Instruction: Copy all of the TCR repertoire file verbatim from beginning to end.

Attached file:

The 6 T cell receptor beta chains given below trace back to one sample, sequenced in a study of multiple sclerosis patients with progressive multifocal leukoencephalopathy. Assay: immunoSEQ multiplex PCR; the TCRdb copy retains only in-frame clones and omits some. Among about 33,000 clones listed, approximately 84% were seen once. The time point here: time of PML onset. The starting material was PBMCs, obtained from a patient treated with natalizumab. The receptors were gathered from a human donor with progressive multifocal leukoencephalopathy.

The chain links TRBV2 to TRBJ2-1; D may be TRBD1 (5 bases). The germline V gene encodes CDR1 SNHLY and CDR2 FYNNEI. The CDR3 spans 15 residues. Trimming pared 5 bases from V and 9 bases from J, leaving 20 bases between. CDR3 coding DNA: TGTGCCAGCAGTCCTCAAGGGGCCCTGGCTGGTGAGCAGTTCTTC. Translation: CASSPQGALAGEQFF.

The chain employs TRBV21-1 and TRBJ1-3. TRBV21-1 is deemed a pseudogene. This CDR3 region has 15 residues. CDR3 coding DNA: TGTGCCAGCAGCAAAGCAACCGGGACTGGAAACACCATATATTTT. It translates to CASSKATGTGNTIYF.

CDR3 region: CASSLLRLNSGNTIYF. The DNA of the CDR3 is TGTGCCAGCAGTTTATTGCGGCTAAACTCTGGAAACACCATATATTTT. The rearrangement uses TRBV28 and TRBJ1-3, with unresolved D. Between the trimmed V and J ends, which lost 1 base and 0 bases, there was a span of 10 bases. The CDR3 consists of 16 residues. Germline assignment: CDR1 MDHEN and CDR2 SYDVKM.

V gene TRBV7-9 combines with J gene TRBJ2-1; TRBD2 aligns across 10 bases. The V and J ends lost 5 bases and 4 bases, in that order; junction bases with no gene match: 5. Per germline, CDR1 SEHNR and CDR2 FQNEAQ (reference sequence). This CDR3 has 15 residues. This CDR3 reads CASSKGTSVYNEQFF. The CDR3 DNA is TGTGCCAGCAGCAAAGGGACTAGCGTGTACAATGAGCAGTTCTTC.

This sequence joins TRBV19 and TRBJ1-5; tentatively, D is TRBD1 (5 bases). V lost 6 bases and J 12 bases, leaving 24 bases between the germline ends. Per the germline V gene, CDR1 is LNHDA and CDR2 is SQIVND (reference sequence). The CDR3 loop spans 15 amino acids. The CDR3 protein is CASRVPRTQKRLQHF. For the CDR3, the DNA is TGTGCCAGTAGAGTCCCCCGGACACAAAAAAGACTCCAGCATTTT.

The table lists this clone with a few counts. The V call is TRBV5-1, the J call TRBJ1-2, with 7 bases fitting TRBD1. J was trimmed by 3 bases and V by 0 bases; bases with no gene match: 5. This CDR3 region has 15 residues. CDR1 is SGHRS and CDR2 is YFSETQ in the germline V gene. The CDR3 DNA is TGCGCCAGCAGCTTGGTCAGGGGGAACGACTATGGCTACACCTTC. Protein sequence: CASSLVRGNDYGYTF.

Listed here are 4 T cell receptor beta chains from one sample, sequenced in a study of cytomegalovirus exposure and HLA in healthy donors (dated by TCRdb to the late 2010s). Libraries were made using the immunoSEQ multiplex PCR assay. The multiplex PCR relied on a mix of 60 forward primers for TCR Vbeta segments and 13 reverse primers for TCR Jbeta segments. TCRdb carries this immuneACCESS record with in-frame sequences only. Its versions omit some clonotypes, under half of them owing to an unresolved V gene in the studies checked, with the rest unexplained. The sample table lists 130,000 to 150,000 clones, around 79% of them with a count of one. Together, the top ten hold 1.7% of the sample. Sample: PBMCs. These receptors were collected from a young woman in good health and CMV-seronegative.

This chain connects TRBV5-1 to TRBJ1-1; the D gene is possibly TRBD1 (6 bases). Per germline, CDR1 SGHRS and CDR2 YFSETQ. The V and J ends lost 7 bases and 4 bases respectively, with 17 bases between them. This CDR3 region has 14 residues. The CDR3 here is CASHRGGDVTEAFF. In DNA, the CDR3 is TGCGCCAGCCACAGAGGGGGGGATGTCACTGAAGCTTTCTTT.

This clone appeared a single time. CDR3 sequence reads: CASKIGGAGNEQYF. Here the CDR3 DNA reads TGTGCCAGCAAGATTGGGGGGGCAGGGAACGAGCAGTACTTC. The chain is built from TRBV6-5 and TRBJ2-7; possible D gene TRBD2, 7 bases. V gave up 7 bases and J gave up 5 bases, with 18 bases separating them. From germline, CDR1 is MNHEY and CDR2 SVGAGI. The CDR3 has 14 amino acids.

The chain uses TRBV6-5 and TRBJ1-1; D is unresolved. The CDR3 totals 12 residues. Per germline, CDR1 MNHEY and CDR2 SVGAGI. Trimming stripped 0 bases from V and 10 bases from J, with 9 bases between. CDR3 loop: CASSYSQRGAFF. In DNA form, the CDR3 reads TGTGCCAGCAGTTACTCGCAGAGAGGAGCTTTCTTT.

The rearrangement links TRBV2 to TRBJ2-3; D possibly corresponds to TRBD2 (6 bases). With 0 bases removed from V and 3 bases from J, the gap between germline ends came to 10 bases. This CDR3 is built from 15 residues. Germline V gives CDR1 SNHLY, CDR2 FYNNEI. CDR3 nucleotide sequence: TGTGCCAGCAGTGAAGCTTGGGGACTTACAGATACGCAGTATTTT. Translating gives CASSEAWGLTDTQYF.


The 6 T cell receptor beta chains given below trace back to one sample, sequenced in a study of multiple sclerosis patients with progressive multifocal leukoencephalopathy. Assay: immunoSEQ multiplex PCR; the TCRdb copy retains only in-frame clones and omits some. Among about 33,000 clones listed, approximately 84% were seen once. The time point here: time of PML onset. The starting material was PBMCs, obtained from a patient treated with natalizumab. The receptors were gathered from a human donor with progressive multifocal leukoencephalopathy.

The chain links TRBV2 to TRBJ2-1; D may be TRBD1 (5 bases). The germline V gene encodes CDR1 SNHLY and CDR2 FYNNEI. The CDR3 spans 15 residues. Trimming pared 5 bases from V and 9 bases from J, leaving 20 bases between. CDR3 coding DNA: TGTGCCAGCAGTCCTCAAGGGGCCCTGGCTGGTGAGCAGTTCTTC. Translation: CASSPQGALAGEQFF.

The chain employs TRBV21-1 and TRBJ1-3. TRBV21-1 is deemed a pseudogene. This CDR3 region has 15 residues. CDR3 coding DNA: TGTGCCAGCAGCAAAGCAACCGGGACTGGAAACACCATATATTTT. It translates to CASSKATGTGNTIYF.

CDR3 region: CASSLLRLNSGNTIYF. The DNA of the CDR3 is TGTGCCAGCAGTTTATTGCGGCTAAACTCTGGAAACACCATATATTTT. The rearrangement uses TRBV28 and TRBJ1-3, with unresolved D. Between the trimmed V and J ends, which lost 1 base and 0 bases, there was a span of 10 bases. The CDR3 consists of 16 residues. Germline assignment: CDR1 MDHEN and CDR2 SYDVKM.

V gene TRBV7-9 combines with J gene TRBJ2-1; TRBD2 aligns across 10 bases. The V and J ends lost 5 bases and 4 bases, in that order; junction bases with no gene match: 5. Per germline, CDR1 SEHNR and CDR2 FQNEAQ (reference sequence). This CDR3 has 15 residues. This CDR3 reads CASSKGTSVYNEQFF. The CDR3 DNA is TGTGCCAGCAGCAAAGGGACTAGCGTGTACAATGAGCAGTTCTTC.

This sequence joins TRBV19 and TRBJ1-5; tentatively, D is TRBD1 (5 bases). V lost 6 bases and J 12 bases, leaving 24 bases between the germline ends. Per the germline V gene, CDR1 is LNHDA and CDR2 is SQIVND (reference sequence). The CDR3 loop spans 15 amino acids. The CDR3 protein is CASRVPRTQKRLQHF. For the CDR3, the DNA is TGTGCCAGTAGAGTCCCCCGGACACAAAAAAGACTCCAGCATTTT.

The table lists this clone with a few counts. The V call is TRBV5-1, the J call TRBJ1-2, with 7 bases fitting TRBD1. J was trimmed by 3 bases and V by 0 bases; bases with no gene match: 5. This CDR3 region has 15 residues. CDR1 is SGHRS and CDR2 is YFSETQ in the germline V gene. The CDR3 DNA is TGCGCCAGCAGCTTGGTCAGGGGGAACGACTATGGCTACACCTTC. Protein sequence: CASSLVRGNDYGYTF.

Listed here are 4 T cell receptor beta chains from one sample, sequenced in a study of cytomegalovirus exposure and HLA in healthy donors (dated by TCRdb to the late 2010s). Libraries were made using the immunoSEQ multiplex PCR assay. The multiplex PCR relied on a mix of 60 forward primers for TCR Vbeta segments and 13 reverse primers for TCR Jbeta segments. TCRdb carries this immuneACCESS record with in-frame sequences only. Its versions omit some clonotypes, under half of them owing to an unresolved V gene in the studies checked, with the rest unexplained. The sample table lists 130,000 to 150,000 clones, around 79% of them with a count of one. Together, the top ten hold 1.7% of the sample. Sample: PBMCs. These receptors were collected from a young woman in good health and CMV-seronegative.

This chain connects TRBV5-1 to TRBJ1-1; the D gene is possibly TRBD1 (6 bases). Per germline, CDR1 SGHRS and CDR2 YFSETQ. The V and J ends lost 7 bases and 4 bases respectively, with 17 bases between them. This CDR3 region has 14 residues. The CDR3 here is CASHRGGDVTEAFF. In DNA, the CDR3 is TGCGCCAGCCACAGAGGGGGGGATGTCACTGAAGCTTTCTTT.

This clone appeared a single time. CDR3 sequence reads: CASKIGGAGNEQYF. Here the CDR3 DNA reads TGTGCCAGCAAGATTGGGGGGGCAGGGAACGAGCAGTACTTC. The chain is built from TRBV6-5 and TRBJ2-7; possible D gene TRBD2, 7 bases. V gave up 7 bases and J gave up 5 bases, with 18 bases separating them. From germline, CDR1 is MNHEY and CDR2 SVGAGI. The CDR3 has 14 amino acids.

The chain uses TRBV6-5 and TRBJ1-1; D is unresolved. The CDR3 totals 12 residues. Per germline, CDR1 MNHEY and CDR2 SVGAGI. Trimming stripped 0 bases from V and 10 bases from J, with 9 bases between. CDR3 loop: CASSYSQRGAFF. In DNA form, the CDR3 reads TGTGCCAGCAGTTACTCGCAGAGAGGAGCTTTCTTT.

The rearrangement links TRBV2 to TRBJ2-3; D possibly corresponds to TRBD2 (6 bases). With 0 bases removed from V and 3 bases from J, the gap between germline ends came to 10 bases. This CDR3 is built from 15 residues. Germline V gives CDR1 SNHLY, CDR2 FYNNEI. CDR3 nucleotide sequence: TGTGCCAGCAGTGAAGCTTGGGGACTTACAGATACGCAGTATTTT. Translating gives CASSEAWGLTDTQYF.